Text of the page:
Report of Lieut. C. W. Squires, Washington Artillery, of Action at Blackburn’s Ford
O.R.– SERIES I–VOLUME 2 [S# 2] — CHAPTER IX, pp. 467-469
CAMP LOUISIANA, August 1, 1861
SIR: I have the honor to make the following report:
Early on the morning of the 18th ultimo the three pieces of artillery under my command were ordered to march in the direction of Blackburn’s Ford with Col. Jubal A. Early’s brigade. On reaching McLean’s farm house we were joined by two more pieces of our battalion, under command of Lieut. J. B. Whittington and L. A. Adam. We were directed by the commanding officer (Colonel Early) to form one battery and act together. We were ordered to take position behind a piece of woods within a short distance of Bull Run, and place the command in such a position as would enable us to move in any direction. We had not been in this position ten minutes before the enemy began firing rifled shell and round shot at the hospital which was on our right, but did little or no execution. Soon after we heard the firing of our infantry, which was apparently returned by the enemy with musketry and cannon. We now received orders to take our battery to an open ground within a half mile of Blackburn’s Ford, where we were again halted, with instructions to follow behind the Seventh Louisiana Regiment with two rifled cannon, holding one rifled and two 6-pounders in reserve with Colonel Kemper’s volunteer regiment. The guns were detached under Lieutenant Richardson, assisted by Capt. B. F. Eshleman, of the Fourth Company, who had been with us during the morning. We were now joined by Lieut. J. J. Garnett with a section which was attached to General Longstreet’s brigade.
Hearing firing, and supposing it to be our rifled cannon under Lieutenant Richardson, I left the five pieces under command of Lieutenant Garnett, and rode in that direction to see if my battery of five pieces in the rear could be used, and get orders to bring them on the field. I found the guns in battery firing through a thick piece of woods, and appeared to have done good execution, as the enemy were now driven back and nothing could be seen of them. Lieutenant Garnett in the mean time received orders to join us, which he did. The guns were ordered to form in battery on the left, which order was promptly obeyed. Orders came to cease firing, as the enemy had retreated. We rested about fifteen minutes, when a courier came, stating that the enemy had rallied and the infantry were marching in column of companies to attack our battery on the right flank. We then received orders to find out their position and commence firing, which order was obeyed.
We at first directed our fire against the infantry, whose bayonets we could see over the tree tops, but had not fired five rounds before the enemy brought a battery in position on a high hill directly in front of us and opened their fire. I immediately gave orders to the gunners to fire a little below the point from whence the smoke of the enemy’s guns came. The firing now became general on both sides, the enemy firing at first over our heads, but gradually getting our range. We returned their fire, and were informed by General Longstreet that we were doing great execution. The enemy’s guns ceased firing for a few minutes, and it appeared that something had happened. Our battery in the mean time kept up rapid firing. The enemy soon opened again, their shells bursting in the very midst of our battery, wounding Capt. Eshleman, Privates H. L. Zebel, J. A. Tarleton, and G. W. Muse, of First Company, and Privates H. Tully and A. Baker, of Third Company; also Lieutenant Richardson’s horse, the lieutenant himself barely escaping with his life. G. W. Muse died of his wound during the night.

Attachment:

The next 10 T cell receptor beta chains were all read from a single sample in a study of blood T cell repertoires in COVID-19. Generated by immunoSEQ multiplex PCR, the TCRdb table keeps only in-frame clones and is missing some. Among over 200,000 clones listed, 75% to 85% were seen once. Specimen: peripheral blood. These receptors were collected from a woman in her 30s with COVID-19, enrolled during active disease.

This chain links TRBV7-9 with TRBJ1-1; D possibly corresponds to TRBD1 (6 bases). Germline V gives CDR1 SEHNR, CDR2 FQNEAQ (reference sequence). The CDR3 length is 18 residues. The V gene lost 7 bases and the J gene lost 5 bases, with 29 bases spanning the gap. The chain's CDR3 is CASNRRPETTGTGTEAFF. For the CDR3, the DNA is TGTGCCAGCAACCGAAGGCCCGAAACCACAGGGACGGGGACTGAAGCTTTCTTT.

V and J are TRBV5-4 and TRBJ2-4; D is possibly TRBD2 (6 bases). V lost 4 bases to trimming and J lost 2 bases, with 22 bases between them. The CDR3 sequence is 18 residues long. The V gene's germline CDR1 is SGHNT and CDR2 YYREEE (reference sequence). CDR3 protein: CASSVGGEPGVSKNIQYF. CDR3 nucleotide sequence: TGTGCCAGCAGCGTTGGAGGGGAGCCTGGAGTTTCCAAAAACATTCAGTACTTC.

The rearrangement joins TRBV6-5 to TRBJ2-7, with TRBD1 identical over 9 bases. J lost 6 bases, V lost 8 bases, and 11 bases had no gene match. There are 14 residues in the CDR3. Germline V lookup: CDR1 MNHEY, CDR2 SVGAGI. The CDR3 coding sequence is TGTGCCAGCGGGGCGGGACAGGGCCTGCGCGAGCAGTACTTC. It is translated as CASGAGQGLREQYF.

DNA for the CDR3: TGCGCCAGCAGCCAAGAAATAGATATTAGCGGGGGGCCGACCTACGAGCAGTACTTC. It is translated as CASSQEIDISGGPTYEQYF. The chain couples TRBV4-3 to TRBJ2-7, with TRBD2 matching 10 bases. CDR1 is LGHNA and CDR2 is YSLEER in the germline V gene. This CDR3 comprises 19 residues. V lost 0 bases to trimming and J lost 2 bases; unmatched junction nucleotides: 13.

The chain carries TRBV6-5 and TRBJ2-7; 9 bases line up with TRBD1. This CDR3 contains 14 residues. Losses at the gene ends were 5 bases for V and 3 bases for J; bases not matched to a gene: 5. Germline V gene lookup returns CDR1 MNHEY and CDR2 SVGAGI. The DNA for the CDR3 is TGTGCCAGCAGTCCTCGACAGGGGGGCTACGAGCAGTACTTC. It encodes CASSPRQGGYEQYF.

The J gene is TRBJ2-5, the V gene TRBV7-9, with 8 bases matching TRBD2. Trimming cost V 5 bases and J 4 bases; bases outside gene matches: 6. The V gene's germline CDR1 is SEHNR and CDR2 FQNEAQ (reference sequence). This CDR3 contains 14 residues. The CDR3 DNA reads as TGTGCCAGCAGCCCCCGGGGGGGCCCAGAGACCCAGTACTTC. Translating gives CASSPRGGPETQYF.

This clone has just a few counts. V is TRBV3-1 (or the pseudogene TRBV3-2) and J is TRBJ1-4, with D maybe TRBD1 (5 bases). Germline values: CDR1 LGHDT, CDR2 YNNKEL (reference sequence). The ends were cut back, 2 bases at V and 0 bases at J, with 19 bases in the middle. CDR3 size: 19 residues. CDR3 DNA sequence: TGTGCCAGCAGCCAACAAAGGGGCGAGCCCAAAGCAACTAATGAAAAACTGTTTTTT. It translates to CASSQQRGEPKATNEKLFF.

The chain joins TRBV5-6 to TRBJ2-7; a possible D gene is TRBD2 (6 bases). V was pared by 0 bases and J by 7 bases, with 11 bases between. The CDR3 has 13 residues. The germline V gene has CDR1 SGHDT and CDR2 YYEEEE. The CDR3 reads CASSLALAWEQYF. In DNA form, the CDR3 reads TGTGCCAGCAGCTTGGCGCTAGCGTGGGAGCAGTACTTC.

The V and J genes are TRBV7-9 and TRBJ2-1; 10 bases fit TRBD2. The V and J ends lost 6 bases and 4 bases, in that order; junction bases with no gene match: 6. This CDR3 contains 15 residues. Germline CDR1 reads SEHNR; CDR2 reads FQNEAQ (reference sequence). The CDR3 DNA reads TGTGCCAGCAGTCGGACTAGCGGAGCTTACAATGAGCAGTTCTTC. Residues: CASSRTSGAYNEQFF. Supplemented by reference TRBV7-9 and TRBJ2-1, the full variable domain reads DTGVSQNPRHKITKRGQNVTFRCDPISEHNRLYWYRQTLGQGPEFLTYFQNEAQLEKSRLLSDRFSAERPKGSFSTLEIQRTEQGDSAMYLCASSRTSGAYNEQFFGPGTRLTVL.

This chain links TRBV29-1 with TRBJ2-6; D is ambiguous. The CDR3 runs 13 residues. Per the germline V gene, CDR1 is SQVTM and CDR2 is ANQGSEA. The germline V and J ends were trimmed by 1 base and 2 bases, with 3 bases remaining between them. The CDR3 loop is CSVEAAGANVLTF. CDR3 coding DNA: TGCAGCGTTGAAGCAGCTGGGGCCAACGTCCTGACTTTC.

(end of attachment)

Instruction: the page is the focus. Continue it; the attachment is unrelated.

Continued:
At this point Lieutenant Garnett brought orders from the general commanding to advance by hand to the front, which was no sooner executed than a shower of shell, spherical case, and round shot flew over our heads. One of our guns was disabled, the vent having been enlarged, which rendered it useless. Seeing that our men could not stand the work much longer I sent Lieutenant Garnett to General Longstreet, commanding him to state our condition. He brought an order to withdraw piece by piece from the left, leaving one piece to return the fire of the enemy, gun for gun. It was evident that the enemy was retiring, as his shots were few and long intervals between each discharge. At this juncture we were ordered to fire the last gun at the retreating foe.
To Lieutenants Richardson, Garnett, and Whittington I would call your especial attention, all having behaved well. To Sergeants E. Owen, J. M. Galbraith, and J. M. Brewer, and Corporals Ruggles, Payne, Fellows, and Ellis, and to all the cannoneers and drivers I am much indebted for coolness and obedience to all my orders. I would recommend most highly to your kind attention Sergeants Edward Owen and John M. Galbraith. They behaved gallantly through the whole engagements, reporting at every moment the different positions of their guns and every little item of interest connected therewith.
We fired three hundred and ten rounds during the engagement, had one horse killed and five wounded.
Very respectfully, major, your obedient servant,
C. W. SQUIRES,
First Lieutenant, Battalion Washington Artillery
Maj. J. B. WALTON,
Commanding Battalion Washington Artillery